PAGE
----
I wasn’t about to give up on the lemon-pistachio combination, so I next turned to pasta. I made up a simple dish with spaghetti, wild ramps, lemon juice, pistachios, and parmesan. Wild ramps have been in season for the past month or so and I’ve been using them quite a bit to add a more delicate garlic flavor to dishes. This pasta dish was incredibly easy to make–I sauteed the ramps while the pasta was cooking and then just combined everything in a bowl. It turned out great with all the simple flavors and was a very satisfying dinner. The lemon to pasta ratio seems key. I made this a few days later and the lemon overpowered the other flavors.
Bill: There is a new bakery in Stevens Point that makes great bread and other yummy treats. The Main Grain Bakery is located next to Emy J’s and is the only place that I’ve been buying bread lately. One of our favorite breads is Asiago Thyme. It’s really good and smells great. I used it this week to make a toasted sandwich in the oven. I started out by making some Tuna Salad. I chopped up carrots and celery and then added onion flakes, dill weed, smoked paprika, mustard, mayo and a couple of cans of tuna. With the tuna salad complete, I decided to top a nice think slice of bread with half an avocado. I added a layer of tuna salad and then topped it with shredded cheddar cheese. I toasted it in the oven for about 12 minutes on 350 and then broiled the top for a couple of minutes. It made a great sandwich.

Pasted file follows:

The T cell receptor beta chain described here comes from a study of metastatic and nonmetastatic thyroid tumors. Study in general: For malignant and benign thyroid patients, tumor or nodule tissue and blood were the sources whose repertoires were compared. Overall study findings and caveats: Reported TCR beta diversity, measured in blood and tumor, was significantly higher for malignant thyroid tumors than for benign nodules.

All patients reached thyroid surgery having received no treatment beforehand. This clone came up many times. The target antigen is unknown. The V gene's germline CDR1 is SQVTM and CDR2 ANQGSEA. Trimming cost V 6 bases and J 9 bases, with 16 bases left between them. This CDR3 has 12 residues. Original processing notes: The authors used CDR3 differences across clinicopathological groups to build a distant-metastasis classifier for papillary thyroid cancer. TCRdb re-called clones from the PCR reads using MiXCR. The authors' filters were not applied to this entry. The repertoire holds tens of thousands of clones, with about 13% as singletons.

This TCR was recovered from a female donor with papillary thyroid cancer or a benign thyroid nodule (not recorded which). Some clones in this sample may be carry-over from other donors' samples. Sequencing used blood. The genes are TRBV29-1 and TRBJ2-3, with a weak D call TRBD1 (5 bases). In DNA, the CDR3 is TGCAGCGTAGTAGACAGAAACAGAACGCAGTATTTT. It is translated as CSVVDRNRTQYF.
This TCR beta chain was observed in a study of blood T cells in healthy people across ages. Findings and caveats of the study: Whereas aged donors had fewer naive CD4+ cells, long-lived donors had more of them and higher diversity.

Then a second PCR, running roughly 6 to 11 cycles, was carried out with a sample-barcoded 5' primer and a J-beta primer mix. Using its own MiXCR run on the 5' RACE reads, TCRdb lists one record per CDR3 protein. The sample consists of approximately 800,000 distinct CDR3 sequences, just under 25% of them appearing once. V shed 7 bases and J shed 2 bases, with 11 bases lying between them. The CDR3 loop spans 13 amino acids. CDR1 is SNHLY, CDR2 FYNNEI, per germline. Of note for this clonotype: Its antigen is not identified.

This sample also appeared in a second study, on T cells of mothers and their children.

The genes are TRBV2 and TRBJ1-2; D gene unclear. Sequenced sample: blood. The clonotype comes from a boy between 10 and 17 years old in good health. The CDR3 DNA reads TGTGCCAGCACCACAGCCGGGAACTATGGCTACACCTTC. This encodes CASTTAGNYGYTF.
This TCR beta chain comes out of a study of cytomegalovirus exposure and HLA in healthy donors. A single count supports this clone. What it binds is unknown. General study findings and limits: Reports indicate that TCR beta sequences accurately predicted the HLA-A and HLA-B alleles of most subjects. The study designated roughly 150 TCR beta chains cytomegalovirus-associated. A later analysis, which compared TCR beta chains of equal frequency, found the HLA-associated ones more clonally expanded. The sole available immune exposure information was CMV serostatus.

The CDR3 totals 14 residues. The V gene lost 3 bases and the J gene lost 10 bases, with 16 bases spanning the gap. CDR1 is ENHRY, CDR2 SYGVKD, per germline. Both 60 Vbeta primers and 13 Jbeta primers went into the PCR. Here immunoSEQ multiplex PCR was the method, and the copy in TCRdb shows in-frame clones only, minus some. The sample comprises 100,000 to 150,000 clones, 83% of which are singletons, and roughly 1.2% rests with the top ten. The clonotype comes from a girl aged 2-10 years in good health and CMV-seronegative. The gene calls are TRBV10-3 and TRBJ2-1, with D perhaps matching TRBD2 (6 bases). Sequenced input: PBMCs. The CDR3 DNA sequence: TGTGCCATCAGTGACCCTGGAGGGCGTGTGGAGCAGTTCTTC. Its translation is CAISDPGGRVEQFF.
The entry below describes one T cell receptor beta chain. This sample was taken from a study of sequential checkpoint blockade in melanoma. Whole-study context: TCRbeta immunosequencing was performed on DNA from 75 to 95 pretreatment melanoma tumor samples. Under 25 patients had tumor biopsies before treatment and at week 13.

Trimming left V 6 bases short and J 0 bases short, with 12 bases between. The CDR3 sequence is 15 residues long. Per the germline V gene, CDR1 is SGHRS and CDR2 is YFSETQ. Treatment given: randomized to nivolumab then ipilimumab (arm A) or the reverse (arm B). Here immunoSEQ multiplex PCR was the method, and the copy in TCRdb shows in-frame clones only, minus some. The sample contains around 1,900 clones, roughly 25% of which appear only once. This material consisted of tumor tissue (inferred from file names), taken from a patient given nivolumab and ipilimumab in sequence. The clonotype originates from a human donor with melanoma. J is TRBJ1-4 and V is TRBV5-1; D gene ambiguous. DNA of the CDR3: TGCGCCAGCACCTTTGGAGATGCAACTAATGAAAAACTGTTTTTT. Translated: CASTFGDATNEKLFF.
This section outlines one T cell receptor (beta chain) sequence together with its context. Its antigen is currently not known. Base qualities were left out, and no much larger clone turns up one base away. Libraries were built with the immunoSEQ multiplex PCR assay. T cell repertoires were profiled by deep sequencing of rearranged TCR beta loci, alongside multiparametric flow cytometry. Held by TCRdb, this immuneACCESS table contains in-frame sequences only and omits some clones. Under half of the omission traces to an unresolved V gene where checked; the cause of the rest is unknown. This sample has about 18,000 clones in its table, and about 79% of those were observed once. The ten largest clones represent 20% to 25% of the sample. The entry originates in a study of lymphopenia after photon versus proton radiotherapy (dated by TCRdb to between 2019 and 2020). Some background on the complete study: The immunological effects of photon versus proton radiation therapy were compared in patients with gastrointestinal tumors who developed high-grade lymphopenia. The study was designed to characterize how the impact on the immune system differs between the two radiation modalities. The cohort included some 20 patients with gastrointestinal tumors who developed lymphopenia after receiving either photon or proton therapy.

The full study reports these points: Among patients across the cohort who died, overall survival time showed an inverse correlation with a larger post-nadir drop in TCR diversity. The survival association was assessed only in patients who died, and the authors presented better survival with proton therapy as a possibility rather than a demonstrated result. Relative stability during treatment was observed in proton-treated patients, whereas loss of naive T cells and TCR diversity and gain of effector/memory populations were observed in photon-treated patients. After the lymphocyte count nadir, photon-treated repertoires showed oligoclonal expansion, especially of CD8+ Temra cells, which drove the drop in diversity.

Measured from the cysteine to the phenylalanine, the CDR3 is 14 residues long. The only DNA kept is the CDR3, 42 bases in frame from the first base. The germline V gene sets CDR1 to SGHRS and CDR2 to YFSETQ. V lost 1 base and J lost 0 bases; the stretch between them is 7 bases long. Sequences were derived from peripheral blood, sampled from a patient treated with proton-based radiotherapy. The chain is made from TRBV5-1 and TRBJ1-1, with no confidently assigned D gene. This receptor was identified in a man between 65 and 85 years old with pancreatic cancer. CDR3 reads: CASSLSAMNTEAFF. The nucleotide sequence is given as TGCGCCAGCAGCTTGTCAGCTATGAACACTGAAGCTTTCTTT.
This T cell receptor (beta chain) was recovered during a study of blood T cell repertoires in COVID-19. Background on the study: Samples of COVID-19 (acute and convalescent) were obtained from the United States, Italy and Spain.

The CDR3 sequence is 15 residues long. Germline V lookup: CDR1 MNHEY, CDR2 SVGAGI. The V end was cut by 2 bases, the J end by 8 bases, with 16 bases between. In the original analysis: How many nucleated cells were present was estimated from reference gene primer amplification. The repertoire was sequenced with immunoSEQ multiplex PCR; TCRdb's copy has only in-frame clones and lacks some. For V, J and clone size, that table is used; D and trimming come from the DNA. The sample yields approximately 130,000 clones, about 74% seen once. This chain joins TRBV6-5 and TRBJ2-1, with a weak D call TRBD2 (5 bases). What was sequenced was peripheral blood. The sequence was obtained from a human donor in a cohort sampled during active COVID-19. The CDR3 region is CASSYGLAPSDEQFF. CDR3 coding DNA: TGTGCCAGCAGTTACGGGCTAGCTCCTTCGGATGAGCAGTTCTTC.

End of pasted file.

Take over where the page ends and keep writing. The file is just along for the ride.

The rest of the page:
Katie: Asparagus is in season here in Germany, and Germans are crazy about asparagus. Just check out pictures of the “Asparagus Princess” and “Asparagus Parade” if you don’t believe me! While white asparagus remains the most popular choice, green asparagus seems to be becoming more readily available.
Rather than preparing asparagus as a side dish, I’ve tried a few recipes this spring that include asparagus in a main dish. So far, I’ve tried Roasted Strawberry and Asparagus Quinoa Salad, which was a great combination and Roasted Asparagus and Red Pepper Farro Salad, in which I substituted buckwheat groats for farro.
This time, I decided to try a Cooking Light recipe, Gnocchi with Shrimp, Asparagus, and Pesto. Since I wanted something a bit lighter than gnocchi, I decided to substitute whole wheat spiral noodles. This was a dish that was pretty simple to make. It turned out well and was a good choice for a simple, but interesting and flavorful meal. The only change I would make if I made this again would be to use less garlic powder, since it was a little strong. This would probably be good with other pesto recipes as well, maybe even Strawberry Basil Pesto, which I’m curious to try!
Bill: Jill was inspired to make some French Onion Soup this weekend. She noticed that we had 3 containers of chopped onions in the freezer. It was a good day for soup since it was only 40 degrees with a wind chill in the low 30s. She used this Soupe a l’Oignon recipe from The Best of Cooking Light Soups and Stews cookbook. It took a while to caramelize 6 cups of onions. You can tell from the picture below where she’s reading her book. The soup was topped with baguettes and cheese broiled in the oven. It was really good.